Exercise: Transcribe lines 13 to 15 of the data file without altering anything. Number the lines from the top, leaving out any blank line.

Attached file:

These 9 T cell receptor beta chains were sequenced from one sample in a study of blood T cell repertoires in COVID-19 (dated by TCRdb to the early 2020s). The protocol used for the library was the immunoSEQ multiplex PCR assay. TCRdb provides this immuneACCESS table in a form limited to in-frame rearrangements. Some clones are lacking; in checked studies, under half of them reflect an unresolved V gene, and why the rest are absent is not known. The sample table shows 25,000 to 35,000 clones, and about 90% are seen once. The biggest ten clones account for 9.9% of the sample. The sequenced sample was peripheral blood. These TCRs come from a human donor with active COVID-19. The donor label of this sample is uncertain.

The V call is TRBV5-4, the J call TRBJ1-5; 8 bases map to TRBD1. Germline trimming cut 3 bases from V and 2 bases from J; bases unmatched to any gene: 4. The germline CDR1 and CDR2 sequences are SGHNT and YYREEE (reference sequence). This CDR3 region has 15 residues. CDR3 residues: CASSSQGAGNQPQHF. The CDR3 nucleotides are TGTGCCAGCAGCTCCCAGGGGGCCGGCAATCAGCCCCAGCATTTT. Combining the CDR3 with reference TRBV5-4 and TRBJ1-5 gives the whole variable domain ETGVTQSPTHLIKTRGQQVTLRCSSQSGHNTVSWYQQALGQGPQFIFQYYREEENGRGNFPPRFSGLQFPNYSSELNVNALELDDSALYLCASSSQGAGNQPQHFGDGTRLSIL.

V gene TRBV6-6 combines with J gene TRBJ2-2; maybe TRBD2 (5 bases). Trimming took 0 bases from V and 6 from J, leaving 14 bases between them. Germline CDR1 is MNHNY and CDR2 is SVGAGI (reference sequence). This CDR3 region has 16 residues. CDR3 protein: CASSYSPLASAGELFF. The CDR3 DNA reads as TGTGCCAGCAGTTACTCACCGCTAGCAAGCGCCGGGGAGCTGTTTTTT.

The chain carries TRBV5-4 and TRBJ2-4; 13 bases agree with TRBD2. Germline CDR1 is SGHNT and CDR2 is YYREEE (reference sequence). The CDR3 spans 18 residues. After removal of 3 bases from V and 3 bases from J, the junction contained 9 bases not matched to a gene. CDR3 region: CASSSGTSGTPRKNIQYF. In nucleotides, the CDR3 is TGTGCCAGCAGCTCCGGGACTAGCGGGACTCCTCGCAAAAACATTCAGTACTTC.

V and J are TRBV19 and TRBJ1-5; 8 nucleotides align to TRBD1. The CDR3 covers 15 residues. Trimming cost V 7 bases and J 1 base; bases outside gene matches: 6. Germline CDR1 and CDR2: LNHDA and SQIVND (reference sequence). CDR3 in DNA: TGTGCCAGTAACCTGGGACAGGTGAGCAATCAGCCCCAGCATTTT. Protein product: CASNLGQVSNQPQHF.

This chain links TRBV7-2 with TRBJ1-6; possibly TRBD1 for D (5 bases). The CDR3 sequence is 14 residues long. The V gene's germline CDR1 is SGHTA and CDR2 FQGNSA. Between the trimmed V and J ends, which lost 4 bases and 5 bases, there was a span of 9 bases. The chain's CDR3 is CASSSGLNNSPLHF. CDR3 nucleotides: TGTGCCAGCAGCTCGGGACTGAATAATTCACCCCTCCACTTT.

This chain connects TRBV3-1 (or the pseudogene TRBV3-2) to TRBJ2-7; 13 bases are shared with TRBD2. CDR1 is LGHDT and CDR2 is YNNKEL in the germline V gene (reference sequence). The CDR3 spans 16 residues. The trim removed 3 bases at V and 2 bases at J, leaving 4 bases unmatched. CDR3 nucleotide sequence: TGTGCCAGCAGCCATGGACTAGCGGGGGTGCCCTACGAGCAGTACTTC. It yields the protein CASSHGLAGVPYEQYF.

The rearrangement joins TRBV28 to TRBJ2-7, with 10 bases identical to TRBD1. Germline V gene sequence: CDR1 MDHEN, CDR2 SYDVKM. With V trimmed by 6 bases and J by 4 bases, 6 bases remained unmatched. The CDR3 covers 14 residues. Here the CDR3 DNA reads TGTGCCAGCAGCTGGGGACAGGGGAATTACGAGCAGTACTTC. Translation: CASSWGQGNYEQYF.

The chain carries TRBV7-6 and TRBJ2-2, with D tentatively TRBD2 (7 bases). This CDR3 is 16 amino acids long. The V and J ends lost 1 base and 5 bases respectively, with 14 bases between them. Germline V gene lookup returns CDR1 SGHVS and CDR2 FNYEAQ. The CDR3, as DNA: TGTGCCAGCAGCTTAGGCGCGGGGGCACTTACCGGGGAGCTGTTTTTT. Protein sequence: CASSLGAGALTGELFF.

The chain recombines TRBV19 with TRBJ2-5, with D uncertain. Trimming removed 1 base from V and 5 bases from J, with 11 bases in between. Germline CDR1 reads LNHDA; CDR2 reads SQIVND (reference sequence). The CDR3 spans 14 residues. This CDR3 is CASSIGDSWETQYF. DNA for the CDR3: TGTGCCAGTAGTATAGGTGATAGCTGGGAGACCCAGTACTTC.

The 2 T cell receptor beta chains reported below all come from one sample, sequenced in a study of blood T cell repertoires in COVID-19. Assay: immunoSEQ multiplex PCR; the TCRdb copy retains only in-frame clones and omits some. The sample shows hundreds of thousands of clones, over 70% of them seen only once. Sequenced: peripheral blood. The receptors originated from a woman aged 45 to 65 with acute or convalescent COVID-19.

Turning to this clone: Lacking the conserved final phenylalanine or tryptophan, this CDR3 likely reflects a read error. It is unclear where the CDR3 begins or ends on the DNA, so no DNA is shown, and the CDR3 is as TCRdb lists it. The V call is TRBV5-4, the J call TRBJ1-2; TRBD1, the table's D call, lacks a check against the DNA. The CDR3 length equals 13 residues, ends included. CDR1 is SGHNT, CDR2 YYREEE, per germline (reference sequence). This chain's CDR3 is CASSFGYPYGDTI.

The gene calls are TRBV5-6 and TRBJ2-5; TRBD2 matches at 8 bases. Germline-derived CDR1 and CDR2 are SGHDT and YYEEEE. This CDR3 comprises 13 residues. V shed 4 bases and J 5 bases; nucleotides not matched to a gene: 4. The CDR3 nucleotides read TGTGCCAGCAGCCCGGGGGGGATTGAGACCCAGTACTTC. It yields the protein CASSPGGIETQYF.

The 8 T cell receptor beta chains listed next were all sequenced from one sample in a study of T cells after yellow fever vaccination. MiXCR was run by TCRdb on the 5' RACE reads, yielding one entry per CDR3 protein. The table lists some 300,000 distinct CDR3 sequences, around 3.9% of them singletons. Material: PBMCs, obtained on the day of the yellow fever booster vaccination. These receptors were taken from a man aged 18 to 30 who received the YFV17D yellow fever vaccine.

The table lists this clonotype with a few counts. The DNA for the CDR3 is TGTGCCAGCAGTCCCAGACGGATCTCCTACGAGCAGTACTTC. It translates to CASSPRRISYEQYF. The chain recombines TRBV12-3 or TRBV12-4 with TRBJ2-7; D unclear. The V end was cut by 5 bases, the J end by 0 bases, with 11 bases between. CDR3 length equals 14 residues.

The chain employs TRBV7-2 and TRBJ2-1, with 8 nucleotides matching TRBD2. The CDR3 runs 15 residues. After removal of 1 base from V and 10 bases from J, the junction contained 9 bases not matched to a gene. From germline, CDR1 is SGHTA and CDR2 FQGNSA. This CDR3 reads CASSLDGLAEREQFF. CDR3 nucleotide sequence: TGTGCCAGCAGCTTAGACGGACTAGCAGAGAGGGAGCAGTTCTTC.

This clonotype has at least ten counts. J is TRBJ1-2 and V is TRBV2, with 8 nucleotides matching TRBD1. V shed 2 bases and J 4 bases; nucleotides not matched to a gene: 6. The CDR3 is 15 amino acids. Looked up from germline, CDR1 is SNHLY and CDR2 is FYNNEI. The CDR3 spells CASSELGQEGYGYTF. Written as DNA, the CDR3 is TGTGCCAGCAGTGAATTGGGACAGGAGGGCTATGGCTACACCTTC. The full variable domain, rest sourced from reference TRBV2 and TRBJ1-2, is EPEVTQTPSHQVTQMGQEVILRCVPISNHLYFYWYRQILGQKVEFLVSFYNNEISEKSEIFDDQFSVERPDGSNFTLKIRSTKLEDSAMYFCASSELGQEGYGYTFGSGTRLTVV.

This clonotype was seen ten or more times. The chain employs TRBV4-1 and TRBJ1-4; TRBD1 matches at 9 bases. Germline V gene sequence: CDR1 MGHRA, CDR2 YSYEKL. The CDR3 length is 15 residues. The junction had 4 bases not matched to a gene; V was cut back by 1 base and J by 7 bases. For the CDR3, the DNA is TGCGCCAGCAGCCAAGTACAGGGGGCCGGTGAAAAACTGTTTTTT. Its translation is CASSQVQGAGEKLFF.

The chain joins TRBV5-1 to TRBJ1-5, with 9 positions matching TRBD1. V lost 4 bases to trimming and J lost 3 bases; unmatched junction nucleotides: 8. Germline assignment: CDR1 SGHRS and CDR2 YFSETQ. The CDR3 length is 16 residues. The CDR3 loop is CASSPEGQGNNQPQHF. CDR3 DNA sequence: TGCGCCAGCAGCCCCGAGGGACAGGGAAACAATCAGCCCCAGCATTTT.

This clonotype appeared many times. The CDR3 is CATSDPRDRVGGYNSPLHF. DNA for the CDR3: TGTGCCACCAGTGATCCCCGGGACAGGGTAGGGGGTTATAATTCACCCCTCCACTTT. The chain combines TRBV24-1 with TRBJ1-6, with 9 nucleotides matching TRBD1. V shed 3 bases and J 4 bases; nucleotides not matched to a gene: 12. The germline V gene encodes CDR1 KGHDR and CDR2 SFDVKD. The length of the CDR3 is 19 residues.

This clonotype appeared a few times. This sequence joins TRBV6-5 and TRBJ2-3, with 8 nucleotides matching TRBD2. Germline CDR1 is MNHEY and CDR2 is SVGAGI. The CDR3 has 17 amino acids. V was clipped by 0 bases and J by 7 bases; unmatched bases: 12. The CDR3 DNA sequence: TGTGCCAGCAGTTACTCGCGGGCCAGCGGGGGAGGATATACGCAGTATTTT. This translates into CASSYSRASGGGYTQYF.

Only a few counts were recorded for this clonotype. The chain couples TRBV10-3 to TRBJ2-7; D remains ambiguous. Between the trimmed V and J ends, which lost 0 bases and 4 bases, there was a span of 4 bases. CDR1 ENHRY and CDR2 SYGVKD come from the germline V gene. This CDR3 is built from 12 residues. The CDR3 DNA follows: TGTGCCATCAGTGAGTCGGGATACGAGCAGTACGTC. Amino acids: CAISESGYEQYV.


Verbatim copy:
The gene calls are TRBV5-6 and TRBJ2-5; TRBD2 matches at 8 bases. Germline-derived CDR1 and CDR2 are SGHDT and YYEEEE. This CDR3 comprises 13 residues. V shed 4 bases and J 5 bases; nucleotides not matched to a gene: 4. The CDR3 nucleotides read TGTGCCAGCAGCCCGGGGGGGATTGAGACCCAGTACTTC. It yields the protein CASSPGGIETQYF.

The 8 T cell receptor beta chains listed next were all sequenced from one sample in a study of T cells after yellow fever vaccination. MiXCR was run by TCRdb on the 5' RACE reads, yielding one entry per CDR3 protein. The table lists some 300,000 distinct CDR3 sequences, around 3.9% of them singletons. Material: PBMCs, obtained on the day of the yellow fever booster vaccination. These receptors were taken from a man aged 18 to 30 who received the YFV17D yellow fever vaccine.

The table lists this clonotype with a few counts. The DNA for the CDR3 is TGTGCCAGCAGTCCCAGACGGATCTCCTACGAGCAGTACTTC. It translates to CASSPRRISYEQYF. The chain recombines TRBV12-3 or TRBV12-4 with TRBJ2-7; D unclear. The V end was cut by 5 bases, the J end by 0 bases, with 11 bases between. CDR3 length equals 14 residues.